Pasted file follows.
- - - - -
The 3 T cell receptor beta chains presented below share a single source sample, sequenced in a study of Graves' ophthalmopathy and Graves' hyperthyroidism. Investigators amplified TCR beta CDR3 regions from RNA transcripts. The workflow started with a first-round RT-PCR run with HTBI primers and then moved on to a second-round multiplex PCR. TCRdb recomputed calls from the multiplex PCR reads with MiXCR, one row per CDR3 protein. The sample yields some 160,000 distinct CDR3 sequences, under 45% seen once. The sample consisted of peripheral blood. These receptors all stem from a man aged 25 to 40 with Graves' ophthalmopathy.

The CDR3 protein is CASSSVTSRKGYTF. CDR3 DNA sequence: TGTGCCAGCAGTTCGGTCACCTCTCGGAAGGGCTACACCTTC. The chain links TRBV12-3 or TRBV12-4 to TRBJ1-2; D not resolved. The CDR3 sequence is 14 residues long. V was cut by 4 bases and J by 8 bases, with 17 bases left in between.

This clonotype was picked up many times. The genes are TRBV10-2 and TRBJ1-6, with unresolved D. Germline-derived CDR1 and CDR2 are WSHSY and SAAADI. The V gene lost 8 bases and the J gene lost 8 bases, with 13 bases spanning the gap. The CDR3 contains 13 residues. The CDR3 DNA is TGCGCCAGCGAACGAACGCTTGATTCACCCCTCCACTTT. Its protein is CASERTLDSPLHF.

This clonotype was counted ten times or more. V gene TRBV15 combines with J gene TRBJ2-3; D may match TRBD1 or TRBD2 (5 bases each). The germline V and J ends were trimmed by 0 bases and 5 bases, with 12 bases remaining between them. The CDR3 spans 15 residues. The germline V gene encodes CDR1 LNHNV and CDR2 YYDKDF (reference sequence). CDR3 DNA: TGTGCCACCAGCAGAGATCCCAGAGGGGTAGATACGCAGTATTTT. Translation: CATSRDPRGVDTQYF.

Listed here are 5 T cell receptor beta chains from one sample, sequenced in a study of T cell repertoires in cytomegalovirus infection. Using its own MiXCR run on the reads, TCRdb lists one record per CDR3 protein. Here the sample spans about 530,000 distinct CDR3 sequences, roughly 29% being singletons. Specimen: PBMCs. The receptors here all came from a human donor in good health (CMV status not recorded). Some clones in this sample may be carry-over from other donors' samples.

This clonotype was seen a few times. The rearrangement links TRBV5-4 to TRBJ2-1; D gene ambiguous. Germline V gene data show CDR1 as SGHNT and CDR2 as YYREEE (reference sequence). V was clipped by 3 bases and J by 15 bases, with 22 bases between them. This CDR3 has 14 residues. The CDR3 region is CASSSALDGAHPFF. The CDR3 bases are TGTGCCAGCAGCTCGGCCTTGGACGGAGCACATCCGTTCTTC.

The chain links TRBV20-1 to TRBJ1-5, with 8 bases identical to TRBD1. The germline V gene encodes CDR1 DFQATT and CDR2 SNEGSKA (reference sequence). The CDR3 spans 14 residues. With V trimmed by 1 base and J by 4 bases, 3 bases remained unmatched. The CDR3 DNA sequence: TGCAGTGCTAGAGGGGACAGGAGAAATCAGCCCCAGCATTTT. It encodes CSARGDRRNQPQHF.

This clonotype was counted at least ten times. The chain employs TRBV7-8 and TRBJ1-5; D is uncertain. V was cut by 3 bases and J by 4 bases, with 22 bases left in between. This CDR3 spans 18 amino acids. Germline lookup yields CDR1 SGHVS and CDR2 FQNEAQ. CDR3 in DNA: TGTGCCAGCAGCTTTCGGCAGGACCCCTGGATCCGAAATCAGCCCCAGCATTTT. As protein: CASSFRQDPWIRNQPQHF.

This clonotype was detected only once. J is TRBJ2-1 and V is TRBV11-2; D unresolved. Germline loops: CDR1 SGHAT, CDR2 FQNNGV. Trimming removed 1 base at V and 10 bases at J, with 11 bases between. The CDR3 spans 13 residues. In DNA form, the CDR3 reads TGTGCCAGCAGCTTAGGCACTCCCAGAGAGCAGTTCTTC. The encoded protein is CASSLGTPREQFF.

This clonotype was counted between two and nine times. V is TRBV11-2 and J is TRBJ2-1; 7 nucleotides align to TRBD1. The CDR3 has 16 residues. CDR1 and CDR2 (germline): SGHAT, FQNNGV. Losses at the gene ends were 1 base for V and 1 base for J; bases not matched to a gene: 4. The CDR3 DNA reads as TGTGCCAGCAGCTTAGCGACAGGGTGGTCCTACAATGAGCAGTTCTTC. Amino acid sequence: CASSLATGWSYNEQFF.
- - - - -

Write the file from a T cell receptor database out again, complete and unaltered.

The 3 T cell receptor beta chains presented below share a single source sample, sequenced in a study of Graves' ophthalmopathy and Graves' hyperthyroidism. Investigators amplified TCR beta CDR3 regions from RNA transcripts. The workflow started with a first-round RT-PCR run with HTBI primers and then moved on to a second-round multiplex PCR. TCRdb recomputed calls from the multiplex PCR reads with MiXCR, one row per CDR3 protein. The sample yields some 160,000 distinct CDR3 sequences, under 45% seen once. The sample consisted of peripheral blood. These receptors all stem from a man aged 25 to 40 with Graves' ophthalmopathy.

The CDR3 protein is CASSSVTSRKGYTF. CDR3 DNA sequence: TGTGCCAGCAGTTCGGTCACCTCTCGGAAGGGCTACACCTTC. The chain links TRBV12-3 or TRBV12-4 to TRBJ1-2; D not resolved. The CDR3 sequence is 14 residues long. V was cut by 4 bases and J by 8 bases, with 17 bases left in between.

This clonotype was picked up many times. The genes are TRBV10-2 and TRBJ1-6, with unresolved D. Germline-derived CDR1 and CDR2 are WSHSY and SAAADI. The V gene lost 8 bases and the J gene lost 8 bases, with 13 bases spanning the gap. The CDR3 contains 13 residues. The CDR3 DNA is TGCGCCAGCGAACGAACGCTTGATTCACCCCTCCACTTT. Its protein is CASERTLDSPLHF.

This clonotype was counted ten times or more. V gene TRBV15 combines with J gene TRBJ2-3; D may match TRBD1 or TRBD2 (5 bases each). The germline V and J ends were trimmed by 0 bases and 5 bases, with 12 bases remaining between them. The CDR3 spans 15 residues. The germline V gene encodes CDR1 LNHNV and CDR2 YYDKDF (reference sequence). CDR3 DNA: TGTGCCACCAGCAGAGATCCCAGAGGGGTAGATACGCAGTATTTT. Translation: CATSRDPRGVDTQYF.

Listed here are 5 T cell receptor beta chains from one sample, sequenced in a study of T cell repertoires in cytomegalovirus infection. Using its own MiXCR run on the reads, TCRdb lists one record per CDR3 protein. Here the sample spans about 530,000 distinct CDR3 sequences, roughly 29% being singletons. Specimen: PBMCs. The receptors here all came from a human donor in good health (CMV status not recorded). Some clones in this sample may be carry-over from other donors' samples.

This clonotype was seen a few times. The rearrangement links TRBV5-4 to TRBJ2-1; D gene ambiguous. Germline V gene data show CDR1 as SGHNT and CDR2 as YYREEE (reference sequence). V was clipped by 3 bases and J by 15 bases, with 22 bases between them. This CDR3 has 14 residues. The CDR3 region is CASSSALDGAHPFF. The CDR3 bases are TGTGCCAGCAGCTCGGCCTTGGACGGAGCACATCCGTTCTTC.

The chain links TRBV20-1 to TRBJ1-5, with 8 bases identical to TRBD1. The germline V gene encodes CDR1 DFQATT and CDR2 SNEGSKA (reference sequence). The CDR3 spans 14 residues. With V trimmed by 1 base and J by 4 bases, 3 bases remained unmatched. The CDR3 DNA sequence: TGCAGTGCTAGAGGGGACAGGAGAAATCAGCCCCAGCATTTT. It encodes CSARGDRRNQPQHF.

This clonotype was counted at least ten times. The chain employs TRBV7-8 and TRBJ1-5; D is uncertain. V was cut by 3 bases and J by 4 bases, with 22 bases left in between. This CDR3 spans 18 amino acids. Germline lookup yields CDR1 SGHVS and CDR2 FQNEAQ. CDR3 in DNA: TGTGCCAGCAGCTTTCGGCAGGACCCCTGGATCCGAAATCAGCCCCAGCATTTT. As protein: CASSFRQDPWIRNQPQHF.

This clonotype was detected only once. J is TRBJ2-1 and V is TRBV11-2; D unresolved. Germline loops: CDR1 SGHAT, CDR2 FQNNGV. Trimming removed 1 base at V and 10 bases at J, with 11 bases between. The CDR3 spans 13 residues. In DNA form, the CDR3 reads TGTGCCAGCAGCTTAGGCACTCCCAGAGAGCAGTTCTTC. The encoded protein is CASSLGTPREQFF.

This clonotype was counted between two and nine times. V is TRBV11-2 and J is TRBJ2-1; 7 nucleotides align to TRBD1. The CDR3 has 16 residues. CDR1 and CDR2 (germline): SGHAT, FQNNGV. Losses at the gene ends were 1 base for V and 1 base for J; bases not matched to a gene: 4. The CDR3 DNA reads as TGTGCCAGCAGCTTAGCGACAGGGTGGTCCTACAATGAGCAGTTCTTC. Amino acid sequence: CASSLATGWSYNEQFF.